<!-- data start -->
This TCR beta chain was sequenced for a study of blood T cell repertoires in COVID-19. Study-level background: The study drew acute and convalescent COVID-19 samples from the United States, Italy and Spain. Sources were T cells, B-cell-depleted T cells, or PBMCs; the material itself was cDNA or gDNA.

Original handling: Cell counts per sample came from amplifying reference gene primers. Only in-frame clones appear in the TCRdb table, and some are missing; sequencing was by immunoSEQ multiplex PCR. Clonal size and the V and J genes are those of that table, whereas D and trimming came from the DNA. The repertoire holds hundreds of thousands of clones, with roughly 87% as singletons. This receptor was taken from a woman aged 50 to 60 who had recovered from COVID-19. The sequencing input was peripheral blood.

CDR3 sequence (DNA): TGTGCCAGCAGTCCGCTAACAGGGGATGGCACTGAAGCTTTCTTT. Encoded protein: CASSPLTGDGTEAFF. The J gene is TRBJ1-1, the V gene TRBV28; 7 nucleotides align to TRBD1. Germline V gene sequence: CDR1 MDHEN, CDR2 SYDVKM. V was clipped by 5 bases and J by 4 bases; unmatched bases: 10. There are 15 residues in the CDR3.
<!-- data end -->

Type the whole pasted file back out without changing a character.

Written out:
This TCR beta chain was sequenced for a study of blood T cell repertoires in COVID-19. Study-level background: The study drew acute and convalescent COVID-19 samples from the United States, Italy and Spain. Sources were T cells, B-cell-depleted T cells, or PBMCs; the material itself was cDNA or gDNA.

Original handling: Cell counts per sample came from amplifying reference gene primers. Only in-frame clones appear in the TCRdb table, and some are missing; sequencing was by immunoSEQ multiplex PCR. Clonal size and the V and J genes are those of that table, whereas D and trimming came from the DNA. The repertoire holds hundreds of thousands of clones, with roughly 87% as singletons. This receptor was taken from a woman aged 50 to 60 who had recovered from COVID-19. The sequencing input was peripheral blood.

CDR3 sequence (DNA): TGTGCCAGCAGTCCGCTAACAGGGGATGGCACTGAAGCTTTCTTT. Encoded protein: CASSPLTGDGTEAFF. The J gene is TRBJ1-1, the V gene TRBV28; 7 nucleotides align to TRBD1. Germline V gene sequence: CDR1 MDHEN, CDR2 SYDVKM. V was clipped by 5 bases and J by 4 bases; unmatched bases: 10. There are 15 residues in the CDR3.